At Home with Chris Jessen 2018 - 149
J O I N T H E A LT H ▲
This condition causes the aﬀected toe to become
permanently bent at the joint. The most common cause is
a muscle or tendon imbalance in your foot, although it can
also be caused by injury, bunions or rheumatoid arthritis.
They usually start out as mild deformities and get worse
over time. In the earlier stages, the symptoms can often be
managed with non-invasive measures. But if left untreated,
they become more rigid and can also cause stress on the
ball of your foot, leading to pain in the front of your foot.
WORDS: JAMES JENSON | PHOTOGRAPHS: GETTY IMAGES
Non-surgical options, such as corn and callous pads, and
orthotic insoles to help balance the muscle or tendon
imbalance, can ease discomfort. Pain can be relieved
by corticosteroid injections into the toe. Surgery is
usually considered for more severe cases.
An ingrown toenail (onychocryptosis) usually aﬀects the
big toe and develops when the sides of the nail grow into
surrounding skin, or the skin grows over the side of the nail,
causing inﬂammation, redness and pain. If left untreated,
an ingrown toenail can become infected.
When you trim your toenails, always cut straight across
the nail, as this helps prevent it digging into the
surrounding skin. As with many other foot problems, your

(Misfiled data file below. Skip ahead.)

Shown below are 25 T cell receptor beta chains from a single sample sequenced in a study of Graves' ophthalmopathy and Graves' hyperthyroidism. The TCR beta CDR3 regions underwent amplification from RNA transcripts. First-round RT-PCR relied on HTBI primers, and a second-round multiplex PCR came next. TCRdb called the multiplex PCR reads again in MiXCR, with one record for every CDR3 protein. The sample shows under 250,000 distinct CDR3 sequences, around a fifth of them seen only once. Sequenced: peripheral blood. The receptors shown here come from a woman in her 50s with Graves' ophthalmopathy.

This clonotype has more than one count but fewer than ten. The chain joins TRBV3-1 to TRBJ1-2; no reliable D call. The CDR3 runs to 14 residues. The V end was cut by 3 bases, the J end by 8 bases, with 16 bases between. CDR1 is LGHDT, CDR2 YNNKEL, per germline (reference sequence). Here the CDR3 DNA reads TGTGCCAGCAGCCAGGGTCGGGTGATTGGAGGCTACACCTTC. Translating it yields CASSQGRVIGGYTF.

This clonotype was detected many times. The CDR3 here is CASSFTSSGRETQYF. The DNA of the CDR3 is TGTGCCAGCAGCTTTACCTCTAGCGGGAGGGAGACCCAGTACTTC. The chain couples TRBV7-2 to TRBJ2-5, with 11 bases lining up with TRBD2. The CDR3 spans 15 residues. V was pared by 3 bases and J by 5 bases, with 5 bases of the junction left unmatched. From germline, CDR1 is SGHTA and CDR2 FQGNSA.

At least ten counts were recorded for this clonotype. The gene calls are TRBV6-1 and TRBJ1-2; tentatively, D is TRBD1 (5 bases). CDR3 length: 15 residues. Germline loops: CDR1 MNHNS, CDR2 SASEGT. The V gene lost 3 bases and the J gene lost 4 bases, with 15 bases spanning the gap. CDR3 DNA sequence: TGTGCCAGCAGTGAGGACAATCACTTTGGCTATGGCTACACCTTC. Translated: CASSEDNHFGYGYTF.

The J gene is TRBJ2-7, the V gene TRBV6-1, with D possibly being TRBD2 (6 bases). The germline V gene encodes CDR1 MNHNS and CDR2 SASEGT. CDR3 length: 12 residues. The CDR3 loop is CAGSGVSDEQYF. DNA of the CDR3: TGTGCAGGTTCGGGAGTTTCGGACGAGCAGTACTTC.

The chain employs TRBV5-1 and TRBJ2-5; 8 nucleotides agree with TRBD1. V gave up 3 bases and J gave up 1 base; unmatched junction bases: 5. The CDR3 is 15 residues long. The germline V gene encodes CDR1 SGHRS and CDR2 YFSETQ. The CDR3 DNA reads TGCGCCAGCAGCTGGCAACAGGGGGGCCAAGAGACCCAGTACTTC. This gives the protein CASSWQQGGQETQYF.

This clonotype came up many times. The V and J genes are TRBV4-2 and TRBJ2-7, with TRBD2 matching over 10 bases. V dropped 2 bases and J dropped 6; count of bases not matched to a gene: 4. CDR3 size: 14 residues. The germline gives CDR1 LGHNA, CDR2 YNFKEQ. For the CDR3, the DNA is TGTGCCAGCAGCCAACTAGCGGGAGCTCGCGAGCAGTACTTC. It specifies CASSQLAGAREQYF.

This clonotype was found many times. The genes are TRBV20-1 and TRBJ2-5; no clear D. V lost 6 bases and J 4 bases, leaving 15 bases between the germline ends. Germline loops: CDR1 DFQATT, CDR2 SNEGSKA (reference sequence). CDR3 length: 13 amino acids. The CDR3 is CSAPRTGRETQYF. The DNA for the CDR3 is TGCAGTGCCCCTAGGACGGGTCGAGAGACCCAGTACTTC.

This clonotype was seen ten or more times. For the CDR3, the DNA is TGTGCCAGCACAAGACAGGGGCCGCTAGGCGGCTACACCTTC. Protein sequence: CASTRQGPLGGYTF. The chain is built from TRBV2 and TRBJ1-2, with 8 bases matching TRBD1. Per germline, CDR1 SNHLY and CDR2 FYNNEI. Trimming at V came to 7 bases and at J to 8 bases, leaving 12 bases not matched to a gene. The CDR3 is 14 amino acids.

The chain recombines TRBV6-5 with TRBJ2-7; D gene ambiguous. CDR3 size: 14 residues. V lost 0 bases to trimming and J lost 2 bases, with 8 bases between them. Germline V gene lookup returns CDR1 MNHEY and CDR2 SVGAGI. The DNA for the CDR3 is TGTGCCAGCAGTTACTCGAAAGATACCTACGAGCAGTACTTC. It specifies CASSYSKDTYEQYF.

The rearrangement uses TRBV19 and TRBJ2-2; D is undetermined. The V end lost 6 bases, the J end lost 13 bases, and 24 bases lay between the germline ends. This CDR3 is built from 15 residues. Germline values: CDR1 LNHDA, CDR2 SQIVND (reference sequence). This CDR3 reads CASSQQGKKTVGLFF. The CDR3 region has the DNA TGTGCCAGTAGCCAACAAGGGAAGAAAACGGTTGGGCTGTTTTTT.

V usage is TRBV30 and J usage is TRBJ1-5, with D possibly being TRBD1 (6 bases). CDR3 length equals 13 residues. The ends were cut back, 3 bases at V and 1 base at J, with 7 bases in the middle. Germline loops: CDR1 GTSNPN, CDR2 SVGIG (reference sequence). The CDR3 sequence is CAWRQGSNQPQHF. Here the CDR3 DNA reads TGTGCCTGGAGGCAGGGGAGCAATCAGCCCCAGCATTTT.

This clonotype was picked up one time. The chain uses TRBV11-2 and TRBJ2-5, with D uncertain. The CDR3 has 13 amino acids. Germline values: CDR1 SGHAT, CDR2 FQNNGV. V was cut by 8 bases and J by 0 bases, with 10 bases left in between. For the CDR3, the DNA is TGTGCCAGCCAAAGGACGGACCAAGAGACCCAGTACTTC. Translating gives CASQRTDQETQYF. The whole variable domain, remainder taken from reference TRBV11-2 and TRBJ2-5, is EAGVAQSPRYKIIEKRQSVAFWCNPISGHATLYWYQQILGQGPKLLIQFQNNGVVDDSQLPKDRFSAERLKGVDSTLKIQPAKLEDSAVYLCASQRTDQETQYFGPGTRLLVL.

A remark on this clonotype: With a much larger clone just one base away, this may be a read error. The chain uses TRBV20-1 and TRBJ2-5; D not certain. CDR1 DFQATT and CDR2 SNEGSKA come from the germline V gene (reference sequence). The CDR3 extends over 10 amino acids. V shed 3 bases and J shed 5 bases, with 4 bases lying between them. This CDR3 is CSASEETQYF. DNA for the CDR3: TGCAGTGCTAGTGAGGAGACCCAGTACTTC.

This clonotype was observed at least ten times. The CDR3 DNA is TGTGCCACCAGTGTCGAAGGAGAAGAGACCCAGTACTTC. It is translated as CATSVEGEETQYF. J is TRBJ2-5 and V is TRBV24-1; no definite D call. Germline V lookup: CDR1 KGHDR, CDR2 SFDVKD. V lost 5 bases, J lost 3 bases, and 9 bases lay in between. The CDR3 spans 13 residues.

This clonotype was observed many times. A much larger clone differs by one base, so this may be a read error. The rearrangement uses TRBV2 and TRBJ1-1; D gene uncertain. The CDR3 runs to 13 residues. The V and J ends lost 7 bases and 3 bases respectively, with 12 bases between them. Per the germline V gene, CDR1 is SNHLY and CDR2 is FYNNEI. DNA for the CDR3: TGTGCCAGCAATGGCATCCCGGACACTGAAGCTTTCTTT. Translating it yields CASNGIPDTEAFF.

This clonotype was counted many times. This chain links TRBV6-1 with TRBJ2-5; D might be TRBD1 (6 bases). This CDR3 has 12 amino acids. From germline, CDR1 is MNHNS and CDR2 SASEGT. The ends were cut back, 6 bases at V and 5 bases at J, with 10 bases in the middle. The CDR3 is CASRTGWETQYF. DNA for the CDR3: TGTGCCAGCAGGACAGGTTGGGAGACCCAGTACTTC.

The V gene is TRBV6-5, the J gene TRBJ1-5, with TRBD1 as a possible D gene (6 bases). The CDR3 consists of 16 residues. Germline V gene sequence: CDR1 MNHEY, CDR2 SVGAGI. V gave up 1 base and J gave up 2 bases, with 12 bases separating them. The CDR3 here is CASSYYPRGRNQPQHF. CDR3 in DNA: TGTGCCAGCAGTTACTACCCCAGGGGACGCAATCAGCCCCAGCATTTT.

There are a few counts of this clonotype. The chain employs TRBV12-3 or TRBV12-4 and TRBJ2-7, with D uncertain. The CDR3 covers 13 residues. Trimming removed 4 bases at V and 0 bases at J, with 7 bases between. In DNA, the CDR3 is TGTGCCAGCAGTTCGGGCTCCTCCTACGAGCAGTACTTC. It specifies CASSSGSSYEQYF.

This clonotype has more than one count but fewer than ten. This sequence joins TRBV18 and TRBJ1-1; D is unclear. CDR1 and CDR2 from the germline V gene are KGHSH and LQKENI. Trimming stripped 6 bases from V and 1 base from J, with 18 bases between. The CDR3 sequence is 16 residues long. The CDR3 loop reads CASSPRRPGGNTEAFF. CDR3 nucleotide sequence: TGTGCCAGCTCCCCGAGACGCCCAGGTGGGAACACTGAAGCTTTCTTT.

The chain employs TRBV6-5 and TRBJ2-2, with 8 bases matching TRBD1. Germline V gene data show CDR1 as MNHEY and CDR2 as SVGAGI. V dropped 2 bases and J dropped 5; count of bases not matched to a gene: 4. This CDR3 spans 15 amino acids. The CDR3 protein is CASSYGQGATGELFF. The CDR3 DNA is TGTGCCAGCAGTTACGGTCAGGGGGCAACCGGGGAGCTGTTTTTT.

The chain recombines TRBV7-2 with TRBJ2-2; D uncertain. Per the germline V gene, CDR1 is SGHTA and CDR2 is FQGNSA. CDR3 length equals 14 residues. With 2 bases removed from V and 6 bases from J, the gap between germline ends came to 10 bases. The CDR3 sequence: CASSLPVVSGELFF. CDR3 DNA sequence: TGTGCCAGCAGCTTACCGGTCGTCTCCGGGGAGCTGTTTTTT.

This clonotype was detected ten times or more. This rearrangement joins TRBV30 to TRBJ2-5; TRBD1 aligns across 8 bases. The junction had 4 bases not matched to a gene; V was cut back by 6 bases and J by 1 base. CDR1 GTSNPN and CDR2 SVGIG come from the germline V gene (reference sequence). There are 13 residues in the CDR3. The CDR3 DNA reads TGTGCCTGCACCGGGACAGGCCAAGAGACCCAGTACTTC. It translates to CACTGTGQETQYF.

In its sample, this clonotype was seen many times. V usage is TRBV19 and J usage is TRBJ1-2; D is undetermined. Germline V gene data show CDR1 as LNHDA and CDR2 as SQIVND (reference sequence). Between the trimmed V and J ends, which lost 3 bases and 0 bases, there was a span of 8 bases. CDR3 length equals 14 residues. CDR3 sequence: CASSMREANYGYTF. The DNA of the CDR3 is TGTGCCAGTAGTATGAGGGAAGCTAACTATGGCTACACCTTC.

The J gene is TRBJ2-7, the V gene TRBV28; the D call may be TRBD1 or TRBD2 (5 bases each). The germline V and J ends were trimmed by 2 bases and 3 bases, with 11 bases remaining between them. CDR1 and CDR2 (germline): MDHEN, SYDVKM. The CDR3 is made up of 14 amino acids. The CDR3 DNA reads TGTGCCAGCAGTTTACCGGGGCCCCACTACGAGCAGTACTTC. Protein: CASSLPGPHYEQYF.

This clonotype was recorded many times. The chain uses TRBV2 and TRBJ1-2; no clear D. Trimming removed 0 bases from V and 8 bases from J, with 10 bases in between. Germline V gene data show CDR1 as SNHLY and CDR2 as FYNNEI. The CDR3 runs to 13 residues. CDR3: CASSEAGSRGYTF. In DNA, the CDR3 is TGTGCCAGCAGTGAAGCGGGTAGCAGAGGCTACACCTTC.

shoes are the key, so wear comfortable shoes which aren't
too tight around your toes. Surgery is considered in more
severe cases and involves either removing a section of the
aﬀected toenail (partial nail avulsion) or removing the
Partial nail avulsion is 98% eﬀective and is the most
common surgical procedure for this problem. It is
performed under local anaesthetic. Your toenail is made
narrower by cutting away its edges, so there is less chance of
it digging painfully into the surrounding skin.
STRAINS AND SPRAINS
Most ankle sprains and strains can be treated at
home with pain eased by over-the-counter painkillers.
However, if you're worried it may be something more
serious than a sprain and might, in fact, be broken,
you'll need to visit your local A&E department where it
will be X-rayed to determine the extent of the damage.
An ankle sprain occurs when your ankle rolls
outwards and your foot rolls inwards, causing the
ligaments around your foot to tear or stretch.
For a sprained ankle, it's important that for the ﬁrst 72
hours, you avoid Heat, Alcohol, Running or Massage
- it helps to remember this as HARM. These will all
increase bleeding and swelling and could make the
injury - not to mention the pain - a lot worse.
You then need to adopt PRICE therapy: Protection,
Rest, Ice, Compression and Elevation. For the ﬁrst 48
to 72 hours, apply ice to the injury for 15 minutes every
two to three hours. Keep your ankle compressed using
a compression bandage or elasticated tubing (both
available from pharmacies) and elevate your foot
above your heart in order to reduce swelling.
After this time, you'll need to move the joint as much
as you can as this will speed up healing. Don't move it
to the extent it causes you signiﬁcant pain, though.
If you have a sprained ankle, avoid driving until
strength and mobility has returned.
For an ankle strain, you're likely to be told by your
doctor to keep your ankle immobilised for a few days.
You may be given a splint to aid this. Keeping the
injured muscle still for this time allows it to heal more
quickly, without the risk of tearing or pulling it further.
Physiotherapy can help speed up the recovery process
and get you back on the move again.
www.athomemagazine.co.uk FEBRUARY 2017 | 149